Ukraine Recommits To NATO Membership Over Moscow's Objections
Ukraine is set to begin talks with NATO about eventual membership in the western alliance – a move that has long raised the ire of Russia.
Petro Poroshenko, Ukraine's president, met with NATO Secretary-General Jens Stoltenberg in Kiev on Monday.
After their meeting, Poroshenko said he had "clearly stated that we would begin discussion about a membership action plan and our proposals for such a discussion were accepted with pleasure."
Since 2014, Ukraine has been battling a Russian-backed insurgency sparked by Moscow's forced annexation of the Crimean Peninsula. The chain of events was set in motion by Poroshenko's election defeat of then-President Viktor Yanukovych, who had been publicly pro-Russia.
As far back as 2008, Ukraine, an integral part of the old Soviet Union, agreed with NATO's leadership that it would work toward eventual membership in the alliance. But moves in that direction were ignored by Yanukovych.
During a joint news conference with Poroshenko on Monday, the NATO secretary-general also called on Russia to withdraw its troops from Ukraine and said that the alliance would be supplying hardware to protect Ukraine's computers from cyberattacks. Kiev has accused Moscow of being behind a massive ransomware attack last month that quickly spilled across Ukraine's borders and infected computers worldwide.
And as Reuters reports following the meeting: "Russia, deeply opposed to enlargement of NATO towards its borders, weighed in quickly, saying the prospect of NATO membership for Ukraine would not promote stability and security in Europe."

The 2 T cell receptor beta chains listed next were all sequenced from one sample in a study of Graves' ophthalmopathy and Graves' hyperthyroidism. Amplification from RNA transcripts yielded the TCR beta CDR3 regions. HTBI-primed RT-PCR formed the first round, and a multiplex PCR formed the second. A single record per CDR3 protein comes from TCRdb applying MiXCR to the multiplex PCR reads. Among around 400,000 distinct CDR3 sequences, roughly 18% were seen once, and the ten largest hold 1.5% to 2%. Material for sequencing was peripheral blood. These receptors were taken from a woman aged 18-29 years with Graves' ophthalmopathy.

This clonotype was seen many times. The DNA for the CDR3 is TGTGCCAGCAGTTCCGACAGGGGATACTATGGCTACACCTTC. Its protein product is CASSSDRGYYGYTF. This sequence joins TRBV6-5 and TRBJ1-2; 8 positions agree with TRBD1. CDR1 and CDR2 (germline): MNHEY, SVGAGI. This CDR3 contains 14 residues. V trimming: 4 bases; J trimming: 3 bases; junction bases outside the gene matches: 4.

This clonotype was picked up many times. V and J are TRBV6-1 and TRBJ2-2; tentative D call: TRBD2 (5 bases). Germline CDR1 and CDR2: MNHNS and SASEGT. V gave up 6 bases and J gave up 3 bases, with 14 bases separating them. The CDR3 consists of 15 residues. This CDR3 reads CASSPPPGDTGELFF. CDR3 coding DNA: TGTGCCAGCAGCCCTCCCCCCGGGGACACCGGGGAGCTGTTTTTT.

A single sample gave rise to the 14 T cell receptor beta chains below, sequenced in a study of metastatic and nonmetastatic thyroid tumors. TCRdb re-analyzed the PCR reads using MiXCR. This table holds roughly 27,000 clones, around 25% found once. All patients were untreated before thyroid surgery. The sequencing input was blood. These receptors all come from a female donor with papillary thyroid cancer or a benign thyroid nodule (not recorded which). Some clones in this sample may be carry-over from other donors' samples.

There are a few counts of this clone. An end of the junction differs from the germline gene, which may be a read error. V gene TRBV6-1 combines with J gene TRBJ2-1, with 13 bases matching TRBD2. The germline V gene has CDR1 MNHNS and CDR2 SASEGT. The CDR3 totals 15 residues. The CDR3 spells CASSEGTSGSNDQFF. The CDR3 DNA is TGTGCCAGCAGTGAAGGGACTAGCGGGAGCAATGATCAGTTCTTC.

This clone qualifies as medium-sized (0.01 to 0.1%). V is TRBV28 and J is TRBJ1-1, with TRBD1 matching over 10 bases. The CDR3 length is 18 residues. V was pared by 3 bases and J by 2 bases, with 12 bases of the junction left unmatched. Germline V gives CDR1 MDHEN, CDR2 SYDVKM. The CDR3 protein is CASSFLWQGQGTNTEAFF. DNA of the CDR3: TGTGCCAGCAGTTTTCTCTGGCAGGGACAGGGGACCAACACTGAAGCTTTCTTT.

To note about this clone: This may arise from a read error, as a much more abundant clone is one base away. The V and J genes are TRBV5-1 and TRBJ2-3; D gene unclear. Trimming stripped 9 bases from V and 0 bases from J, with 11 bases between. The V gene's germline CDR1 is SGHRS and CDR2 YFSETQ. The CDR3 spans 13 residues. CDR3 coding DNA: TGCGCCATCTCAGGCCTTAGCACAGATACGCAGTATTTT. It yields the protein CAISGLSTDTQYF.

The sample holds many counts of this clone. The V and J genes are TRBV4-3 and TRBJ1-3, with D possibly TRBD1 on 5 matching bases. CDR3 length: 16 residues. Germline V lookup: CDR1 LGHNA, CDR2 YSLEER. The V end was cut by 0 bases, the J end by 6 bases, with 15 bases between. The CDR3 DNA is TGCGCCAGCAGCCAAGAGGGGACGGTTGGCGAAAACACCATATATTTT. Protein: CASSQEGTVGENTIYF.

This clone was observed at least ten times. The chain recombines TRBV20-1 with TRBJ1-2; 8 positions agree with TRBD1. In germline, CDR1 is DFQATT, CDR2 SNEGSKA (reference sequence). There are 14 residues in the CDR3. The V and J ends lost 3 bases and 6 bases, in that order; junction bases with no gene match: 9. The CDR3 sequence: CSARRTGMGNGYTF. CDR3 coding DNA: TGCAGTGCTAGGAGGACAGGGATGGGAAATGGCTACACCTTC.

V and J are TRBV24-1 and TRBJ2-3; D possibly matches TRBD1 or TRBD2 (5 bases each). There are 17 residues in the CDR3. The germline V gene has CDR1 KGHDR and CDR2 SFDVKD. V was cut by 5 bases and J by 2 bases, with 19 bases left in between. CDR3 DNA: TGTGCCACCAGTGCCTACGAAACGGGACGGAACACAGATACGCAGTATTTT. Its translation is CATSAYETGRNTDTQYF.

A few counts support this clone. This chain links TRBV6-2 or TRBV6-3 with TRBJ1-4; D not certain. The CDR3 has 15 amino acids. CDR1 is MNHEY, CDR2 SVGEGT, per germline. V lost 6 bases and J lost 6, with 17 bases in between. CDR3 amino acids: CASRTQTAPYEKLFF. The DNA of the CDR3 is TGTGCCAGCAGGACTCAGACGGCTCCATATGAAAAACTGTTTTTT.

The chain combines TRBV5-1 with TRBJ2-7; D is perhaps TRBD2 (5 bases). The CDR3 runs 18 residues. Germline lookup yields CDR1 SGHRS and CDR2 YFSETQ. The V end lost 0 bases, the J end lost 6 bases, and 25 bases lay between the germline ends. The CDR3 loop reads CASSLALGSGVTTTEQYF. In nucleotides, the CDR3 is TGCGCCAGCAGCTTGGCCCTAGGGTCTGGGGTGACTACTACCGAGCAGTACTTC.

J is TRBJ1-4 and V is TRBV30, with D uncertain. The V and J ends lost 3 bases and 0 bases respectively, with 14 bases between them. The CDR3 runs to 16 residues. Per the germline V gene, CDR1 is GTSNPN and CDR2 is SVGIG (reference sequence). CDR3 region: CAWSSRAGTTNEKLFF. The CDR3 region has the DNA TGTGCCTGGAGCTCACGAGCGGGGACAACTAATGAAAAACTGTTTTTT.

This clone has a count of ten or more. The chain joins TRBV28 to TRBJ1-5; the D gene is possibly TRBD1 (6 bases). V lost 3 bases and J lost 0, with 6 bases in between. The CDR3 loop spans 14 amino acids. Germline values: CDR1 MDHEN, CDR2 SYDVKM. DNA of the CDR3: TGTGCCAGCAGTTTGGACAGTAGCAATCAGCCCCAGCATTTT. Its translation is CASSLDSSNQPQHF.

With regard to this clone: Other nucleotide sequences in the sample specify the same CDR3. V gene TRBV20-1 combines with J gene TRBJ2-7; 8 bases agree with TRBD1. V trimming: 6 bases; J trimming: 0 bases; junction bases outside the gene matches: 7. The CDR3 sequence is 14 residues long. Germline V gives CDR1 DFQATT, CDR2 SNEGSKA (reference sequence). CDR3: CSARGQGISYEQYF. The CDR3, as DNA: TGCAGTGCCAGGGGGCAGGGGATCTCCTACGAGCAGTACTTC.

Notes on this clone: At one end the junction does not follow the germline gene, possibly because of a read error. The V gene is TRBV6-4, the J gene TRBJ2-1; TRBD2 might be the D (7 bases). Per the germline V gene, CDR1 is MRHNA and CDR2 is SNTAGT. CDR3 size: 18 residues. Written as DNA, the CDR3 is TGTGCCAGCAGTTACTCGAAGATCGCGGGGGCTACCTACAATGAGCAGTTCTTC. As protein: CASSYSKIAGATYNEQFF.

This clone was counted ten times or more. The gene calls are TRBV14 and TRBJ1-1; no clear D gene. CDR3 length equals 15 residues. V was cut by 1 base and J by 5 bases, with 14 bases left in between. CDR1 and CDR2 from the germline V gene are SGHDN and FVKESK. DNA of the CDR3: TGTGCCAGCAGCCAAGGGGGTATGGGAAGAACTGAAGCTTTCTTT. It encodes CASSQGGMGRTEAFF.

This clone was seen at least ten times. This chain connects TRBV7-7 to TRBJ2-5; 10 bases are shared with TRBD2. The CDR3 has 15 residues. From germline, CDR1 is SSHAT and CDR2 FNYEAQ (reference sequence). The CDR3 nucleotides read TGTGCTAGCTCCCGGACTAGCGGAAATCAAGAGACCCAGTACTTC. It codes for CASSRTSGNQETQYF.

According to Reuters, 69 percent of Ukrainians who were surveyed in a June poll supported joining NATO — a sharp increase from before Moscow's forced annexation of the Crimean Peninsula in 2014.
Poroshenko has pledged that Ukraine will undertake a series of reforms aimed at qualifying the country for NATO membership by 2020. Those reforms, according to a NATO spokesman quoted by Reuters, would occur in the areas of defense, anti-corruption, governance and law enforcement.
The meeting with NATO's top official comes after Washington appointed Kurt Volker, a former U.S. representative to NATO, as a special representative to Ukraine. It also follows President Trump's public reluctance to commit to NATO's charter, which calls for mutual defense of its members.
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